Review: Descender #9

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Descender09_cover

Publisher: Image Comics
Writer: Jeff Lemire
Art, Colours, Cover: Dustin Nguyen
Lettering: Steve Wands

 

In Descender #8 Andy, a fearsome scrapper who as a child had TIM-21 (the main character in the first story arc) as his robo-companion, is under attack after having tried to forcibly enter the Gnishian airspace, forbidden since the king has been murdered by the Hardwire, a robot resistance group. The cause of the assassination? Rescuing TIM-21. The cause of Andy’s will to get to Gnish? TIM-21. The small robo-companion seems to be the focus of everything. While we assist to the battle, we also see Andy having flashbacks to another time, when his temper tantrums made his mother decide to buy him a robo-companion. Yes, you guessed it: TIM-21 again. We also see the terrible day in which Andy had to leave his friend behind.

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Issue #9 brings us back to TIM-21, on the command ship of the Hardwire. One of his human friends, Dr. Quon, is having his left arm mechanically restored after it was chopped off by the King of Gnish (the one who was murdered soon after); the reason of the mutilation? Quon is known in the galaxy as a genius of robotics, but – under Gnishian torture – he confessed to be a fraud: he stole all the plans from an archaeological site. Commander Telsa, the other human (well, she is a Sampsonite – what I mean is, she’s a living being) who TIM-21 brought with him, seems quite critical of him. Of course. Meanwhile TIM-21 is moping because he had to leave on Gnish Bandit and Driller – his dog-bot and a drilling bot who saved his life. His new found “brother” TIM-22 is trying to cheer him up; as he does so, we get a nice reflection about the human race.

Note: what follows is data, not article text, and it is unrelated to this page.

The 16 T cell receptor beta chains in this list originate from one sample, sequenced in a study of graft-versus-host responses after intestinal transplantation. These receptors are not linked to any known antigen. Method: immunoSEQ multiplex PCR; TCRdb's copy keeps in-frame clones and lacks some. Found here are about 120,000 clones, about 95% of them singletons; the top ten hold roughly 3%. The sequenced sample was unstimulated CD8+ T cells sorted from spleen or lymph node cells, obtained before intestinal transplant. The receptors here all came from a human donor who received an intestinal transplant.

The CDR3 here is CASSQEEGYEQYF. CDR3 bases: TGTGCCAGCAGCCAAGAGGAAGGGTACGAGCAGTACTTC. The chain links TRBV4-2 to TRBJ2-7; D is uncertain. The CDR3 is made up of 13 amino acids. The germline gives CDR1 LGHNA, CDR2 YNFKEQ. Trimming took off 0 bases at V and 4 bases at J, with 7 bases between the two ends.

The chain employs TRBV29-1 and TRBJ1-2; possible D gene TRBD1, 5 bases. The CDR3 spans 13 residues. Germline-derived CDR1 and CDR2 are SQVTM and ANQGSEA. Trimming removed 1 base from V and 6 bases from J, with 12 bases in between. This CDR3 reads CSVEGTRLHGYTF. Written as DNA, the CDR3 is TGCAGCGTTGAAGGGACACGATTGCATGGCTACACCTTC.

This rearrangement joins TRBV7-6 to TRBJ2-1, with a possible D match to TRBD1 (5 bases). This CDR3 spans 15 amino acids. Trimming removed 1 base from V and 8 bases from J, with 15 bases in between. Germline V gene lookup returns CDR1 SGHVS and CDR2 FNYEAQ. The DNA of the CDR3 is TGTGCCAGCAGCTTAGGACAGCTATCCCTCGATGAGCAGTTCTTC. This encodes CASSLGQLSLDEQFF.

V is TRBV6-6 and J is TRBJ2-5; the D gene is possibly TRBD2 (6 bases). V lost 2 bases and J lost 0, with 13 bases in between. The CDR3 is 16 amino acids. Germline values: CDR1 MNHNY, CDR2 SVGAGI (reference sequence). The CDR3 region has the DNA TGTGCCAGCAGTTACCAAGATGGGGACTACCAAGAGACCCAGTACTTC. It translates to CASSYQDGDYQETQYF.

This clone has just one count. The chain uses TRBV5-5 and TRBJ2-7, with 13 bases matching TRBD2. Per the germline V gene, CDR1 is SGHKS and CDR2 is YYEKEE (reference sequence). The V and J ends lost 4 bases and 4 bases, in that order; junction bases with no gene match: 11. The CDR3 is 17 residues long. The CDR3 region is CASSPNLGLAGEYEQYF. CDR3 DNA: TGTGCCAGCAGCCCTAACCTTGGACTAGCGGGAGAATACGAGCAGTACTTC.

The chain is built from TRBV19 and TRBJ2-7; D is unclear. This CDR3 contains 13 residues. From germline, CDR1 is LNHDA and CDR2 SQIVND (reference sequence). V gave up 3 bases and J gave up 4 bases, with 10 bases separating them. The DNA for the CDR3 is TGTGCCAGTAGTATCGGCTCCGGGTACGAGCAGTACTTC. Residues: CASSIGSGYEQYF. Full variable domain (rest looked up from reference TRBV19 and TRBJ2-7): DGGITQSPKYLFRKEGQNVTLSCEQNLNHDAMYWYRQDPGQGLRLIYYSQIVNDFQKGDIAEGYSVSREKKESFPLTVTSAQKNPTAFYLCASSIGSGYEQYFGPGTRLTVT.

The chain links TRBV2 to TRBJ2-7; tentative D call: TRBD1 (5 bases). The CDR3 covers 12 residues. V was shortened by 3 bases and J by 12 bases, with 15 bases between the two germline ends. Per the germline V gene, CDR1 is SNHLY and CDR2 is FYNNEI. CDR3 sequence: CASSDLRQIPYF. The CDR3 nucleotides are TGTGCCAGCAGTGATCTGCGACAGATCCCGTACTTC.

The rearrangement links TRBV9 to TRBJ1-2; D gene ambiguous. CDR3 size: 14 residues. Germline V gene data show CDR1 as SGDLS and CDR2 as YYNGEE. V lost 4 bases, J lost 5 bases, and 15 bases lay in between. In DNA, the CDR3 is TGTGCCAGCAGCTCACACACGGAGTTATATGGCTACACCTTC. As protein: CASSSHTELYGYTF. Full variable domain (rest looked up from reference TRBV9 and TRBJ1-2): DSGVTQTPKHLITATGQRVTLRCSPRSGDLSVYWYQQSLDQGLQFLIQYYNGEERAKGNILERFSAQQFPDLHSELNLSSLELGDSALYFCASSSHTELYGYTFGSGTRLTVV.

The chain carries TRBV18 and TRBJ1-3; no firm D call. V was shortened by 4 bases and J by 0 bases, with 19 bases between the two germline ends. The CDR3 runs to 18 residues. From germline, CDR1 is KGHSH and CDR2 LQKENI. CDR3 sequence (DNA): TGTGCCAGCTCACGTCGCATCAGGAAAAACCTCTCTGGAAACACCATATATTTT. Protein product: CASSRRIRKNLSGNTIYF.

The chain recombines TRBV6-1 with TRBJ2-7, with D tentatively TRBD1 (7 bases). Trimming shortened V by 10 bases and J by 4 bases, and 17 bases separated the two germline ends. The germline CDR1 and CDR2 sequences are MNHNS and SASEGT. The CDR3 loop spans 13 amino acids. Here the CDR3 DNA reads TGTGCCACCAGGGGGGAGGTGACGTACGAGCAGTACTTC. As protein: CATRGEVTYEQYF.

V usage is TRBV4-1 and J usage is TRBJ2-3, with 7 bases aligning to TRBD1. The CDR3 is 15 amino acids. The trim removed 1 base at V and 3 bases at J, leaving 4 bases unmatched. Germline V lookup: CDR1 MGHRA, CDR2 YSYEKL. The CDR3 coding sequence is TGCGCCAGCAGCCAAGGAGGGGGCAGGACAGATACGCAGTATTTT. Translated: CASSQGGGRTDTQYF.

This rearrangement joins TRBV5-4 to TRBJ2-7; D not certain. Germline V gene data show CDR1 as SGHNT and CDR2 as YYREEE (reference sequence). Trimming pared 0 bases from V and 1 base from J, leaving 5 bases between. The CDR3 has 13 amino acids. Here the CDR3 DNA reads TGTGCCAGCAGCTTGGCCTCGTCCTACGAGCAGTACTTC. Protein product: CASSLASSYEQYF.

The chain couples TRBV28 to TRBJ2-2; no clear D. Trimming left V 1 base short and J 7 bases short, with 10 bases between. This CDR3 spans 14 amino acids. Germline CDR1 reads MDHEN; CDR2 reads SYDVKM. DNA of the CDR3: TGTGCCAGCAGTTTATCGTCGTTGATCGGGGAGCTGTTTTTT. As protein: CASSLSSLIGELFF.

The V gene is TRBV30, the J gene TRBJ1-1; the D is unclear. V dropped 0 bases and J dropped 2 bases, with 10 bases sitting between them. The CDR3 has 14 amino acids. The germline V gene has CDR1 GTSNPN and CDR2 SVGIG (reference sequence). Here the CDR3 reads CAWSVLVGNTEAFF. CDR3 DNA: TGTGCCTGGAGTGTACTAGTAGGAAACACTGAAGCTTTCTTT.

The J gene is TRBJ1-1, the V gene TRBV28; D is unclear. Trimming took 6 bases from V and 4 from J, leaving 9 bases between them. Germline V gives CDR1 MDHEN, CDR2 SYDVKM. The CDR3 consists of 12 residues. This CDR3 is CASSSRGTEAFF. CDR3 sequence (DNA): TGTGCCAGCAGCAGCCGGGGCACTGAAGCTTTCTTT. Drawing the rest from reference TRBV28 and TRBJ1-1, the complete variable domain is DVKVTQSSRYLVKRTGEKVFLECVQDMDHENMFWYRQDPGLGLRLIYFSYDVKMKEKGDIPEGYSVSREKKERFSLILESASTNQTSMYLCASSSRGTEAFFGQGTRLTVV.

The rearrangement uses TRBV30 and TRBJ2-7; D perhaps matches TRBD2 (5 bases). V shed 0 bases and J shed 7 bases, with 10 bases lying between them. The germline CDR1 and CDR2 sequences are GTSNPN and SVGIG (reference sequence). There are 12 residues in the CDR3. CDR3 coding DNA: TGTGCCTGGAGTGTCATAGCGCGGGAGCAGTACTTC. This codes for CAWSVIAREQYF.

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Descender is a compelling and unbelievably original series. The characters, both human and robotic, are very deep, very realistic, and everything they do makes sense. Yes, this should be happening all the time, but… well, quite often the suspension of disbelief required to enjoy a comic series isn’t limited to its premise.

And, once again, a special praise must go to the art. Descender is not drawn: it is painted, with an unbelievable care and precision. Which makes this series a little more special.

So, to conclude, Descender is an interesting series, well written and beautifully illustrated. Just… read it, OK?

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